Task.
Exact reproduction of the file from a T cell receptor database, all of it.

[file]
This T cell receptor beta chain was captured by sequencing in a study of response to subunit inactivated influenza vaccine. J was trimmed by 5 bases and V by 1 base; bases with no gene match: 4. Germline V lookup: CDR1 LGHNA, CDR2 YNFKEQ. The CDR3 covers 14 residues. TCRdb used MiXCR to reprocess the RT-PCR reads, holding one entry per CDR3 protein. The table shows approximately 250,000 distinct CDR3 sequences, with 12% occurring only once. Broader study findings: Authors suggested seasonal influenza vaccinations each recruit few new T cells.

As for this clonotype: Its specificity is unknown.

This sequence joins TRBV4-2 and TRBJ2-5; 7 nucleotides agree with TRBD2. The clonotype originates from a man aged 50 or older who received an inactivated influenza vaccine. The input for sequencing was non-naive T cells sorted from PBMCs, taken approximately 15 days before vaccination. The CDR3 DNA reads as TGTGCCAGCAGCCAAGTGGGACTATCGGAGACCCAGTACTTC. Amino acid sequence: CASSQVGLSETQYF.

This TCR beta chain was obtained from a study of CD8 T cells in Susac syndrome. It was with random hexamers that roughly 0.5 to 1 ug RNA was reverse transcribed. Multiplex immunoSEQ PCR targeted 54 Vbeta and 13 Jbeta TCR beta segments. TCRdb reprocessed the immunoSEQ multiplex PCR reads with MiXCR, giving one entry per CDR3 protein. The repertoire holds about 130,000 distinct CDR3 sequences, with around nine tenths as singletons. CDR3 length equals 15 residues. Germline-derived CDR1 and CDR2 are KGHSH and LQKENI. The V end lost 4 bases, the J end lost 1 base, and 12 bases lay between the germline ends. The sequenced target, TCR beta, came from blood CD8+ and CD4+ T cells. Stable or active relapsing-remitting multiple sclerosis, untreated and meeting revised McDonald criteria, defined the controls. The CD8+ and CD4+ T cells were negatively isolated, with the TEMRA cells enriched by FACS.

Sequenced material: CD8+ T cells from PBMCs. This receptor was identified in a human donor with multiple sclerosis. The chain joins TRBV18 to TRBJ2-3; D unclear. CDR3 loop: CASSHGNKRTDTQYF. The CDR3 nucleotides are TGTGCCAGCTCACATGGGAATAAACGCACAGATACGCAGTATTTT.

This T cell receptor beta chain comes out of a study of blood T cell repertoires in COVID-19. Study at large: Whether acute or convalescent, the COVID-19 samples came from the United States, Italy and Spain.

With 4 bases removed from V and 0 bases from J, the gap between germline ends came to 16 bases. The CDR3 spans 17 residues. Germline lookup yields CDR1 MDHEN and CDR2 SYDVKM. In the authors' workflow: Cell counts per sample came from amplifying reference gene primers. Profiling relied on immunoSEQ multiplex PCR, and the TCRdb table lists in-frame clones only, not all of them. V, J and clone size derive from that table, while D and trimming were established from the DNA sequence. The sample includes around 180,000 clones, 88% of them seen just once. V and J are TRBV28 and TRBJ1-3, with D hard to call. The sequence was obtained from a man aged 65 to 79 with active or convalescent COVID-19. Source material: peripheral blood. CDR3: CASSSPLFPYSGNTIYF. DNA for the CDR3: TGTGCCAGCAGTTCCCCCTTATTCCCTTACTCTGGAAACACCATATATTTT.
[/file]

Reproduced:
This T cell receptor beta chain was captured by sequencing in a study of response to subunit inactivated influenza vaccine. J was trimmed by 5 bases and V by 1 base; bases with no gene match: 4. Germline V lookup: CDR1 LGHNA, CDR2 YNFKEQ. The CDR3 covers 14 residues. TCRdb used MiXCR to reprocess the RT-PCR reads, holding one entry per CDR3 protein. The table shows approximately 250,000 distinct CDR3 sequences, with 12% occurring only once. Broader study findings: Authors suggested seasonal influenza vaccinations each recruit few new T cells.

As for this clonotype: Its specificity is unknown.

This sequence joins TRBV4-2 and TRBJ2-5; 7 nucleotides agree with TRBD2. The clonotype originates from a man aged 50 or older who received an inactivated influenza vaccine. The input for sequencing was non-naive T cells sorted from PBMCs, taken approximately 15 days before vaccination. The CDR3 DNA reads as TGTGCCAGCAGCCAAGTGGGACTATCGGAGACCCAGTACTTC. Amino acid sequence: CASSQVGLSETQYF.

This TCR beta chain was obtained from a study of CD8 T cells in Susac syndrome. It was with random hexamers that roughly 0.5 to 1 ug RNA was reverse transcribed. Multiplex immunoSEQ PCR targeted 54 Vbeta and 13 Jbeta TCR beta segments. TCRdb reprocessed the immunoSEQ multiplex PCR reads with MiXCR, giving one entry per CDR3 protein. The repertoire holds about 130,000 distinct CDR3 sequences, with around nine tenths as singletons. CDR3 length equals 15 residues. Germline-derived CDR1 and CDR2 are KGHSH and LQKENI. The V end lost 4 bases, the J end lost 1 base, and 12 bases lay between the germline ends. The sequenced target, TCR beta, came from blood CD8+ and CD4+ T cells. Stable or active relapsing-remitting multiple sclerosis, untreated and meeting revised McDonald criteria, defined the controls. The CD8+ and CD4+ T cells were negatively isolated, with the TEMRA cells enriched by FACS.

Sequenced material: CD8+ T cells from PBMCs. This receptor was identified in a human donor with multiple sclerosis. The chain joins TRBV18 to TRBJ2-3; D unclear. CDR3 loop: CASSHGNKRTDTQYF. The CDR3 nucleotides are TGTGCCAGCTCACATGGGAATAAACGCACAGATACGCAGTATTTT.

This T cell receptor beta chain comes out of a study of blood T cell repertoires in COVID-19. Study at large: Whether acute or convalescent, the COVID-19 samples came from the United States, Italy and Spain.

With 4 bases removed from V and 0 bases from J, the gap between germline ends came to 16 bases. The CDR3 spans 17 residues. Germline lookup yields CDR1 MDHEN and CDR2 SYDVKM. In the authors' workflow: Cell counts per sample came from amplifying reference gene primers. Profiling relied on immunoSEQ multiplex PCR, and the TCRdb table lists in-frame clones only, not all of them. V, J and clone size derive from that table, while D and trimming were established from the DNA sequence. The sample includes around 180,000 clones, 88% of them seen just once. V and J are TRBV28 and TRBJ1-3, with D hard to call. The sequence was obtained from a man aged 65 to 79 with active or convalescent COVID-19. Source material: peripheral blood. CDR3: CASSSPLFPYSGNTIYF. DNA for the CDR3: TGTGCCAGCAGTTCCCCCTTATTCCCTTACTCTGGAAACACCATATATTTT.